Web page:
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South Bend Tribune (Indiana)
SOUTH BEND - It's one thing to talk a good game.
It's something completely different to back it up with numbers.
Now, when the South Bend Community School Corp., claims its mission is to ensure the welfare of its student-athletes, it has statistics to back it up.
Two years into its involvement with Heads Up Football, a player safety program initiated by USA Football, the statistics have shown a considerable decrease in concussions at the corporation's four high schools. They went from 53 reported concussions in 2014, before the program was in place, to 21 this past season.
"That helmet is so heavy, it's easy for a kid to feel immortal," said corporation athletic director Kirby Whitacre. "There's a temptation to use it as a weapon; to lead with the head. This program is about education and training, so that doesn't become an issue."
The program, which is subsidized by the Indianapolis Colts, provides coaches a blueprint for teaching the proper fundamentals and techniques in blocking and tackling to avoid head injuries. Items like eliminating live kickoffs in practice and limiting contact in practice are part of the 20 points covered in the mandate to the coaches.
"It helps to have a plan in place that (coaches) can follow," said Washington head football coach Jay Johnson, the only South Bend coach who has been in place through the before and after of the program. "It has to be a priority for the head coach. If it is, your assistants will pick up on that. From them, the players see how important it is."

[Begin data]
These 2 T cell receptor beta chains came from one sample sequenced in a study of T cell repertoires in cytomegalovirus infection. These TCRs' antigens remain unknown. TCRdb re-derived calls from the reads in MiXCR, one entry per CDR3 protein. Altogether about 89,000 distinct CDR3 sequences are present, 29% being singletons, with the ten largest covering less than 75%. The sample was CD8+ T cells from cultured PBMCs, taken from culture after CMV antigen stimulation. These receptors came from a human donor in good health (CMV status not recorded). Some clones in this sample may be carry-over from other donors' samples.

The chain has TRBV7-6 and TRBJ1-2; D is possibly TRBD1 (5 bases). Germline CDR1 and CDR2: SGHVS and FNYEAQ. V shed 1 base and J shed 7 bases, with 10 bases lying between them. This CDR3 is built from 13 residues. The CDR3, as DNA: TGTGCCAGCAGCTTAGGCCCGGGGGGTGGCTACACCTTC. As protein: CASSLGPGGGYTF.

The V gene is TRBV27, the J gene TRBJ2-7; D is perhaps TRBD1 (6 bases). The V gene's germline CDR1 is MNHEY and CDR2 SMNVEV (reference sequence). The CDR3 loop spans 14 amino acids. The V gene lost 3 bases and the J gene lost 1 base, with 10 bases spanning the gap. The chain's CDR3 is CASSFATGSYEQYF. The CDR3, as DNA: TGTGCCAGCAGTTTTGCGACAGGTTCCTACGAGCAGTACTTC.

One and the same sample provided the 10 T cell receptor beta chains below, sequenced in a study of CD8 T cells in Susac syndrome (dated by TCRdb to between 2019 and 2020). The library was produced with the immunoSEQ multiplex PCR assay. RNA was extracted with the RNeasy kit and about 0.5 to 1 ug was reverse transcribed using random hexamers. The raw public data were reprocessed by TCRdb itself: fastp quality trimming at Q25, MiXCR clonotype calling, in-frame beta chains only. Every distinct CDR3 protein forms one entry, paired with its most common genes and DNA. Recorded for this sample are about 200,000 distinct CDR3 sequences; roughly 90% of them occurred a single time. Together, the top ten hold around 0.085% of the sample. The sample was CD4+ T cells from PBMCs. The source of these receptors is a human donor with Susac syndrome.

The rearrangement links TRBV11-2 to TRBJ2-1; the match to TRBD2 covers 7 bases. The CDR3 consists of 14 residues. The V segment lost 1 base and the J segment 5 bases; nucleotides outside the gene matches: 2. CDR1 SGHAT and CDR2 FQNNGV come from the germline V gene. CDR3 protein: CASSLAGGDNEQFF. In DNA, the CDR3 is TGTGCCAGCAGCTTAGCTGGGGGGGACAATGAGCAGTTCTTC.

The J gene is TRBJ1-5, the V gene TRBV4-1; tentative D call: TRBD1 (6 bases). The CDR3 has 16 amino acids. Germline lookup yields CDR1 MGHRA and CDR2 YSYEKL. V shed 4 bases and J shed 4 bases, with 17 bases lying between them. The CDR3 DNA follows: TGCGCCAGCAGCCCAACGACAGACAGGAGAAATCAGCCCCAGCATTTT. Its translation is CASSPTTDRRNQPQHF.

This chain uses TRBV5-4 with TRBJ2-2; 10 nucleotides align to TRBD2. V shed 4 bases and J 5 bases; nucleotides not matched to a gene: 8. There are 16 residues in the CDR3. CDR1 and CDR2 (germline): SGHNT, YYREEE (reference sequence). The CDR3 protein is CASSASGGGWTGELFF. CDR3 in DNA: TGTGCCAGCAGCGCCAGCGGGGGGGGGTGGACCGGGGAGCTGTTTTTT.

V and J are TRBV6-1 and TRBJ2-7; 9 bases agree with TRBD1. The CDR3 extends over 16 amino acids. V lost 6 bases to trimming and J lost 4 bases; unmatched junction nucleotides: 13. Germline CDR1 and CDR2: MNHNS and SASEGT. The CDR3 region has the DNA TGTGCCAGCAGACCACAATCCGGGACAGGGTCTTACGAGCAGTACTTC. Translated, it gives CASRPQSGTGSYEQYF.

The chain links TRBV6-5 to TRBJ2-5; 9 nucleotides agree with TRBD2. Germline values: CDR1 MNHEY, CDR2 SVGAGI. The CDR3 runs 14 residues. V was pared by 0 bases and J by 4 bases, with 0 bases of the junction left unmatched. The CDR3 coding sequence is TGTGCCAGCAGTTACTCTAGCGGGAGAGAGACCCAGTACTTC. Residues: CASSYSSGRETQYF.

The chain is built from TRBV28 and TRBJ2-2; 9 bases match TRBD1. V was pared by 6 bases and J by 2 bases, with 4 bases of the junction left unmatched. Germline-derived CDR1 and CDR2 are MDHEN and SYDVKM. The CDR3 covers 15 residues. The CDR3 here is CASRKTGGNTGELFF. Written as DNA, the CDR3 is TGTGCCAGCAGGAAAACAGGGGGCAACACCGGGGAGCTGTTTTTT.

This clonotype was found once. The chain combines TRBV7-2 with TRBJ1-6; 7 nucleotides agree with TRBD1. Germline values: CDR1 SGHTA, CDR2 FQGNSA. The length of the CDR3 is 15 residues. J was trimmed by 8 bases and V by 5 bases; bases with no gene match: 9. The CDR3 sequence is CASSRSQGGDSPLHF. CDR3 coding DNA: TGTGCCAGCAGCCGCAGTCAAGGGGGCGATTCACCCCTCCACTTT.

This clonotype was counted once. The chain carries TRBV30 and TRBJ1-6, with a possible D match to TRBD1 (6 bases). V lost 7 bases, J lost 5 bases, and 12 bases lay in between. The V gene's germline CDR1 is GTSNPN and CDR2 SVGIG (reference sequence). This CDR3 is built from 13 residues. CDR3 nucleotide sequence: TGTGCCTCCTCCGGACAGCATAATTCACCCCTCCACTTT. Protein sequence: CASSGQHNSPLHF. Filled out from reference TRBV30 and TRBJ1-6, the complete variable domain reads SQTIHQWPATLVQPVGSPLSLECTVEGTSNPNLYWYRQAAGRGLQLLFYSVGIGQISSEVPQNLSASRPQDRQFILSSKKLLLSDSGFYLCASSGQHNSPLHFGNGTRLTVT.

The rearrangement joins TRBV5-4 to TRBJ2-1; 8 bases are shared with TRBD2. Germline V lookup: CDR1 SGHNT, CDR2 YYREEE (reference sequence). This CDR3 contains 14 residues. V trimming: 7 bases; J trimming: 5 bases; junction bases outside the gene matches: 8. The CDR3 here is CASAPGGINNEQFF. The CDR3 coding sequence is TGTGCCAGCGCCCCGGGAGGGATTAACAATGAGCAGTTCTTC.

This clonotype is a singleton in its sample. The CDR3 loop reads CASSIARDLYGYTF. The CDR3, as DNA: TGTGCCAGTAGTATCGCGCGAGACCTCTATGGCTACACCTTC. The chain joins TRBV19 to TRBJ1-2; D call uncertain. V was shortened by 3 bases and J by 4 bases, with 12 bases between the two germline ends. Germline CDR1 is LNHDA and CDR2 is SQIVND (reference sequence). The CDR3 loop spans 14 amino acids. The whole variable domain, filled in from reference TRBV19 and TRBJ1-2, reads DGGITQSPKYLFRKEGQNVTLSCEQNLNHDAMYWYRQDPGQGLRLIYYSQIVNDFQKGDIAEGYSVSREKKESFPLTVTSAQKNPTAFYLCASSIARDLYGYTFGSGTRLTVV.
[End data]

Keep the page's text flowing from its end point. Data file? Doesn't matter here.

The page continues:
Myron Henderson recognizes the significance. At 6-foot-1 and 185 pounds, Henderson is hardly the prototypical offensive guard. Though he has given up some size, the senior has survived and remained healthy through fundamentals and techniques.
As a sophomore playing junior varsity, before Heads Up Football was instituted, Henderson sustained a concussion.
"I can't even remember the play I was hurt on," Henderson said. "I just remember my brain was foggy and my sight wasn't on point. And the bright lights? They bothered me."
It was three weeks before Henderson could play again. He has been free of any head trauma since.
"I've been more mindful of taking hits to the head," Henderson said. "We focused a lot on the tackling circuit (the last two years), learning how to bring down a runner without using our head. As an offensive lineman, we learned how to explode safely."
"After a while, we had the players correcting each other on techniques," said Johnson. "The points (Heads Up Football) hits aren't drastic changes, just subtle things."
Washington's concussions, as reported by its certified athletic trainer, went from eight in 2015 to just two this past season. Johnson said he was "ecstatic" when he saw the numbers.
"We'd love to take the head out of the game, except for the thinking part," said Whitacre.
The next step is to get the program set up at the intermediate center level. It's more difficult because those schools don't have certified athletic trainers available, like the high schools. Each high school coaching staff has a designated "safety coach," who is a resource available to the intermediate centers that would normally feed into that school. Johnson, who is Washington's safety coach, said he has never been contacted for advice by anyone.
Whitacre said he is trying to plan a summer clinic through Heads Up Football to educate coaches at all levels.
All this, Johnson hopes, might convince parents that, with proper education and training, football can be a safe activity for their sons.
"Every parent wants their son to be the same person when they come home that they were when they left," Johnson said. "It's a physical game, but we're hoping more parents will be comfortable allowing their kids to be involved."
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